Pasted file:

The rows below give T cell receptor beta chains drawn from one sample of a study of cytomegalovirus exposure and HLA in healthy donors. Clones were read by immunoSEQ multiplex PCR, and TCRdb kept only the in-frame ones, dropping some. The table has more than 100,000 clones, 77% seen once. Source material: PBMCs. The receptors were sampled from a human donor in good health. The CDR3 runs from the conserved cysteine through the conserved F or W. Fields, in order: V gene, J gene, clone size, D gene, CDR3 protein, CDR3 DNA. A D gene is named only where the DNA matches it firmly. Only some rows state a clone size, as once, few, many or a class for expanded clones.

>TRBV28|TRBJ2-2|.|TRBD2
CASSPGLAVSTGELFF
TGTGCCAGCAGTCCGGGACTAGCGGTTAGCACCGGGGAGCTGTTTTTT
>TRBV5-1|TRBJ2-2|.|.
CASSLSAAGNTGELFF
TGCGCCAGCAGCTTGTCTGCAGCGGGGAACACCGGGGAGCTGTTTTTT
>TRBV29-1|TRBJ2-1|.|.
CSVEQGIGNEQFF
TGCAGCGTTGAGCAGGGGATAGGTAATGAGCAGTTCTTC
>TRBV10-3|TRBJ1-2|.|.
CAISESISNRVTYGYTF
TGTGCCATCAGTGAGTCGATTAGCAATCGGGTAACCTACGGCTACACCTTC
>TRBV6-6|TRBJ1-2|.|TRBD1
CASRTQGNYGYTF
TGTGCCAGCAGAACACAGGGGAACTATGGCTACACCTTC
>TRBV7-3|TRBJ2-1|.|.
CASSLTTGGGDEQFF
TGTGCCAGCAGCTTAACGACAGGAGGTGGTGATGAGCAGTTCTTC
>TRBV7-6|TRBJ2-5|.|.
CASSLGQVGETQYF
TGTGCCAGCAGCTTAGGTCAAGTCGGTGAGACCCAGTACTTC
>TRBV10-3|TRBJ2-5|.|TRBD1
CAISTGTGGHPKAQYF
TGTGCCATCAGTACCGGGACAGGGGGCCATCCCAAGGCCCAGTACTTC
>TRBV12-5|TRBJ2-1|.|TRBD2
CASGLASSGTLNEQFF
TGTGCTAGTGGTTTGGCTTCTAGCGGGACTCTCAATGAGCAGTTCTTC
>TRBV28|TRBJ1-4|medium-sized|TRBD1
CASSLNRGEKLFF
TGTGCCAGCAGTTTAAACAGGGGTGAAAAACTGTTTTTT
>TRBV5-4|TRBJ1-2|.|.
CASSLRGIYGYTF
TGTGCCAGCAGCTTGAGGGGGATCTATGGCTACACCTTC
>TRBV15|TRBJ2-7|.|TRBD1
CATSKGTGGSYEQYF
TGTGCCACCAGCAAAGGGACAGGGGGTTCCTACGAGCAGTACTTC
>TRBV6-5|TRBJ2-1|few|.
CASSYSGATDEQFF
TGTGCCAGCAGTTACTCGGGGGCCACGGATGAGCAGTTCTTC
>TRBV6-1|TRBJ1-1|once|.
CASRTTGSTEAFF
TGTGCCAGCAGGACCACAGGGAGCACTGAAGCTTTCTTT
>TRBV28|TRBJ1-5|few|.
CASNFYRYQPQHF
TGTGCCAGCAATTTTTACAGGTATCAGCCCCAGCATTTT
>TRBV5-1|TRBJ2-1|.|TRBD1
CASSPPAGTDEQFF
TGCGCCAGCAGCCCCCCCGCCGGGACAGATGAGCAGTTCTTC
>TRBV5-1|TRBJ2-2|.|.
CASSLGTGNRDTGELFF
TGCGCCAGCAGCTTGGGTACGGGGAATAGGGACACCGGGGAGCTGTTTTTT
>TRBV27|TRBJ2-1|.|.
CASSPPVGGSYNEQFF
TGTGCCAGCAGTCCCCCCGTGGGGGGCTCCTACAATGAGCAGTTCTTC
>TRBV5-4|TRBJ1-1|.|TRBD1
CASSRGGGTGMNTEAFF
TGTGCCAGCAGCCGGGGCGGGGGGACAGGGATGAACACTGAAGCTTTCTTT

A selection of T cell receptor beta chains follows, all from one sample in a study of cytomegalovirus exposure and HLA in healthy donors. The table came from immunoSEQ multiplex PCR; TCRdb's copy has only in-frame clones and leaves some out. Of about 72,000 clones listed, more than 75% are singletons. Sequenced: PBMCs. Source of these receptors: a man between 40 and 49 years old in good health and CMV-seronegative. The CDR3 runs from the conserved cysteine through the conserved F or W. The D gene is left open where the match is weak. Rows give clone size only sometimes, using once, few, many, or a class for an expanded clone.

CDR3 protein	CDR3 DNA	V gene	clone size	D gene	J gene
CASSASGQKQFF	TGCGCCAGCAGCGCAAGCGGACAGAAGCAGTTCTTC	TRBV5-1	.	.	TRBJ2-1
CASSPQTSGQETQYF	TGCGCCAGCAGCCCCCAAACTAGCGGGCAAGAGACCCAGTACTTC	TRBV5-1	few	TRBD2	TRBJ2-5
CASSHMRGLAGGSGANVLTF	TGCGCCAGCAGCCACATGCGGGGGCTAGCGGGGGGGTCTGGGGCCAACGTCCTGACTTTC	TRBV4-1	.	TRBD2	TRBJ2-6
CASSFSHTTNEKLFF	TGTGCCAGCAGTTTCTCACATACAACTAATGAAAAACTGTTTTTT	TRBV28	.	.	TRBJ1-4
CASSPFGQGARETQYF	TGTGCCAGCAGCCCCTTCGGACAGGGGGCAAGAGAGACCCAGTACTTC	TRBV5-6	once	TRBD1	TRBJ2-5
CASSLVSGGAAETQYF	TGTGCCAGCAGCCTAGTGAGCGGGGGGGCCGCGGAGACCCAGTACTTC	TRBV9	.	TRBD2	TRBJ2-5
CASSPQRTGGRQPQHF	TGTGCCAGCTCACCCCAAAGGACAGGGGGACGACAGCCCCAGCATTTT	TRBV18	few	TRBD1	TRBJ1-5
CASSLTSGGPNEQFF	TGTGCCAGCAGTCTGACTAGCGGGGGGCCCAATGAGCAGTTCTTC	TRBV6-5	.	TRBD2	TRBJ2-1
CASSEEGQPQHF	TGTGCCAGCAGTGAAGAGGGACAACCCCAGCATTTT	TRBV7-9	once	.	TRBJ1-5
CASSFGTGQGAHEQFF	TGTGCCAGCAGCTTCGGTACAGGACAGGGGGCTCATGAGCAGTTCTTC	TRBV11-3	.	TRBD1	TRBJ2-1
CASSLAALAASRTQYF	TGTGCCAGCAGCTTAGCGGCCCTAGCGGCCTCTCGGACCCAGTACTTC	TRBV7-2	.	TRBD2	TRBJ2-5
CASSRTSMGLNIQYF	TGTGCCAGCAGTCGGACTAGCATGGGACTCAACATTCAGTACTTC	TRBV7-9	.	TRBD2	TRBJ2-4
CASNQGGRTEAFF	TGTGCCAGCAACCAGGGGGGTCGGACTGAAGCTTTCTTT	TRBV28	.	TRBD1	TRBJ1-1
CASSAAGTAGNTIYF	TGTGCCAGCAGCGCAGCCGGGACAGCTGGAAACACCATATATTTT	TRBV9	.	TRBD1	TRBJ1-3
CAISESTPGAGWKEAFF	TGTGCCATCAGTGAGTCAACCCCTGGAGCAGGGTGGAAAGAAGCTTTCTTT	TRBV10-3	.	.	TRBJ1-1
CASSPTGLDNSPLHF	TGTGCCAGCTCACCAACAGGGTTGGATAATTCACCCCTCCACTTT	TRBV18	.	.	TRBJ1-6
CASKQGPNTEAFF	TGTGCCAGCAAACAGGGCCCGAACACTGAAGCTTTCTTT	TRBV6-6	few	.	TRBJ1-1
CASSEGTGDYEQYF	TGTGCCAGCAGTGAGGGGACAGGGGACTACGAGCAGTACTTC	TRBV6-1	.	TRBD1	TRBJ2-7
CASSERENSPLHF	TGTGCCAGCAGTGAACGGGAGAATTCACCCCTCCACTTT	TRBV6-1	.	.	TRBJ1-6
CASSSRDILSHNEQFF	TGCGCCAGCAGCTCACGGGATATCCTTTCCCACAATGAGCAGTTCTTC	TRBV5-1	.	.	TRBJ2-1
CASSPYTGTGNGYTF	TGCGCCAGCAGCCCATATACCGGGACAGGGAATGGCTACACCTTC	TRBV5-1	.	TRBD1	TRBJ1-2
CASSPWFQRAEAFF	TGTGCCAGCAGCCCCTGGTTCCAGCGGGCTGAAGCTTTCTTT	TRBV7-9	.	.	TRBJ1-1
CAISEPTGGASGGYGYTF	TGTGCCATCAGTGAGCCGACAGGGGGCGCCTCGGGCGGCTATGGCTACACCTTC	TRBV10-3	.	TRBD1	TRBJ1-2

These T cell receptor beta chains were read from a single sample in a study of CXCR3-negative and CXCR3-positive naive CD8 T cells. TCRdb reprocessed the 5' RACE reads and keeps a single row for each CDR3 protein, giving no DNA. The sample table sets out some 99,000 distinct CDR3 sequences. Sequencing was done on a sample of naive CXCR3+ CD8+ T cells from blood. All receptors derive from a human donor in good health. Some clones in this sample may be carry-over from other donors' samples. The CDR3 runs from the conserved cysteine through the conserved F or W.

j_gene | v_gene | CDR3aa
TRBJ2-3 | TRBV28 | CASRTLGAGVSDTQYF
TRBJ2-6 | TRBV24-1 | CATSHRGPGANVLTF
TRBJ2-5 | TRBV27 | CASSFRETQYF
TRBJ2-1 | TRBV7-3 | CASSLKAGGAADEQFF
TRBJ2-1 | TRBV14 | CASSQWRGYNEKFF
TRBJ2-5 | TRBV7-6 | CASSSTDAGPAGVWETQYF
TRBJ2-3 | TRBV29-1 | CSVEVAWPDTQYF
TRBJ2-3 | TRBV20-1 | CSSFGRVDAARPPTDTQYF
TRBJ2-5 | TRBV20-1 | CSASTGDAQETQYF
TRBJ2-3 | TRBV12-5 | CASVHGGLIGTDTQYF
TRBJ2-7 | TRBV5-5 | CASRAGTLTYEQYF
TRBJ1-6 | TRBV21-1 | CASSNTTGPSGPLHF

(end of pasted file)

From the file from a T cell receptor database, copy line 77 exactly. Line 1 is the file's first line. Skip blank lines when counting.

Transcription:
CASKQGPNTEAFF	TGTGCCAGCAAACAGGGCCCGAACACTGAAGCTTTCTTT	TRBV6-6	few	.	TRBJ1-1